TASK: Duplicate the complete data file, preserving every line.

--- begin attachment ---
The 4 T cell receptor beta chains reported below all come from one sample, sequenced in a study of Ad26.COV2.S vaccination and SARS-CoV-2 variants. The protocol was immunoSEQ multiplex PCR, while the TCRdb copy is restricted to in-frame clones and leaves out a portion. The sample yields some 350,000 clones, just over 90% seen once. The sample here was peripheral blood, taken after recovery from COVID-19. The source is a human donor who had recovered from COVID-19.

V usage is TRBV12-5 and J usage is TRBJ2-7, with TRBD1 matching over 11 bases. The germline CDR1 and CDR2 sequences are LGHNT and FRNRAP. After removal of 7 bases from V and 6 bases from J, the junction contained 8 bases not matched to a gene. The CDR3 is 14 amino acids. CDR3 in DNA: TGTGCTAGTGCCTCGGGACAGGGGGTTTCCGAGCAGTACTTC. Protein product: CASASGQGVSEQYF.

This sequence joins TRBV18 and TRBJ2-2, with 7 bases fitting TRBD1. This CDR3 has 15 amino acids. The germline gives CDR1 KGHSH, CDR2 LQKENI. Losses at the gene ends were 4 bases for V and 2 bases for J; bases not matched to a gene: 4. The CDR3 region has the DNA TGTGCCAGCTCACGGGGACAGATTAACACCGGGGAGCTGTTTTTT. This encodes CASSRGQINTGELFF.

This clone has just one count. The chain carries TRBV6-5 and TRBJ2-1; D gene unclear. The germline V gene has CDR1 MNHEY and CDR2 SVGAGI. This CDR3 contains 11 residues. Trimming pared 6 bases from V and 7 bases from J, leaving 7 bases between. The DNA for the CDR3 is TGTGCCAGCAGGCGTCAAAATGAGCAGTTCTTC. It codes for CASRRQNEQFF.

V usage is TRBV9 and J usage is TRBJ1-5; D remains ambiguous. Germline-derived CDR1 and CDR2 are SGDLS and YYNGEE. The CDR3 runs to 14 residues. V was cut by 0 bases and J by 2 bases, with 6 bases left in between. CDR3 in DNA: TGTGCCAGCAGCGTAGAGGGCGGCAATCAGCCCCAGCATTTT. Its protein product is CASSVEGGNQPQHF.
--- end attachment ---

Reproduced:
The 4 T cell receptor beta chains reported below all come from one sample, sequenced in a study of Ad26.COV2.S vaccination and SARS-CoV-2 variants. The protocol was immunoSEQ multiplex PCR, while the TCRdb copy is restricted to in-frame clones and leaves out a portion. The sample yields some 350,000 clones, just over 90% seen once. The sample here was peripheral blood, taken after recovery from COVID-19. The source is a human donor who had recovered from COVID-19.

V usage is TRBV12-5 and J usage is TRBJ2-7, with TRBD1 matching over 11 bases. The germline CDR1 and CDR2 sequences are LGHNT and FRNRAP. After removal of 7 bases from V and 6 bases from J, the junction contained 8 bases not matched to a gene. The CDR3 is 14 amino acids. CDR3 in DNA: TGTGCTAGTGCCTCGGGACAGGGGGTTTCCGAGCAGTACTTC. Protein product: CASASGQGVSEQYF.

This sequence joins TRBV18 and TRBJ2-2, with 7 bases fitting TRBD1. This CDR3 has 15 amino acids. The germline gives CDR1 KGHSH, CDR2 LQKENI. Losses at the gene ends were 4 bases for V and 2 bases for J; bases not matched to a gene: 4. The CDR3 region has the DNA TGTGCCAGCTCACGGGGACAGATTAACACCGGGGAGCTGTTTTTT. This encodes CASSRGQINTGELFF.

This clone has just one count. The chain carries TRBV6-5 and TRBJ2-1; D gene unclear. The germline V gene has CDR1 MNHEY and CDR2 SVGAGI. This CDR3 contains 11 residues. Trimming pared 6 bases from V and 7 bases from J, leaving 7 bases between. The DNA for the CDR3 is TGTGCCAGCAGGCGTCAAAATGAGCAGTTCTTC. It codes for CASRRQNEQFF.

V usage is TRBV9 and J usage is TRBJ1-5; D remains ambiguous. Germline-derived CDR1 and CDR2 are SGDLS and YYNGEE. The CDR3 runs to 14 residues. V was cut by 0 bases and J by 2 bases, with 6 bases left in between. CDR3 in DNA: TGTGCCAGCAGCGTAGAGGGCGGCAATCAGCCCCAGCATTTT. Its protein product is CASSVEGGNQPQHF.